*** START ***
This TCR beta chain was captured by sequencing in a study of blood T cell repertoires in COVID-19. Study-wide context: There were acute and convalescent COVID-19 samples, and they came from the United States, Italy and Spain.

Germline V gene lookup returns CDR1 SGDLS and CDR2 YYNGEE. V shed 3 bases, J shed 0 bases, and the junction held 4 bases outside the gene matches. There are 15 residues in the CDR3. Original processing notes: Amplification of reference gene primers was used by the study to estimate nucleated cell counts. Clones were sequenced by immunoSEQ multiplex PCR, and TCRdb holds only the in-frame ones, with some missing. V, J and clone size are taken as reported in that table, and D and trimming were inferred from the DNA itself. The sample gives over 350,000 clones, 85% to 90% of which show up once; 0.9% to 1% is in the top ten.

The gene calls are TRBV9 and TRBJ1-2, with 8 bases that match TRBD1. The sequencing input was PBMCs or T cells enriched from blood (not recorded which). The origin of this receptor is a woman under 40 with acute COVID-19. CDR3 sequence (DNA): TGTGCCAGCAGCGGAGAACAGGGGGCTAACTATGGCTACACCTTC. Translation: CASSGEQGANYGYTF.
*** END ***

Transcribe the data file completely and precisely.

This TCR beta chain was captured by sequencing in a study of blood T cell repertoires in COVID-19. Study-wide context: There were acute and convalescent COVID-19 samples, and they came from the United States, Italy and Spain.

Germline V gene lookup returns CDR1 SGDLS and CDR2 YYNGEE. V shed 3 bases, J shed 0 bases, and the junction held 4 bases outside the gene matches. There are 15 residues in the CDR3. Original processing notes: Amplification of reference gene primers was used by the study to estimate nucleated cell counts. Clones were sequenced by immunoSEQ multiplex PCR, and TCRdb holds only the in-frame ones, with some missing. V, J and clone size are taken as reported in that table, and D and trimming were inferred from the DNA itself. The sample gives over 350,000 clones, 85% to 90% of which show up once; 0.9% to 1% is in the top ten.

The gene calls are TRBV9 and TRBJ1-2, with 8 bases that match TRBD1. The sequencing input was PBMCs or T cells enriched from blood (not recorded which). The origin of this receptor is a woman under 40 with acute COVID-19. CDR3 sequence (DNA): TGTGCCAGCAGCGGAGAACAGGGGGCTAACTATGGCTACACCTTC. Translation: CASSGEQGANYGYTF.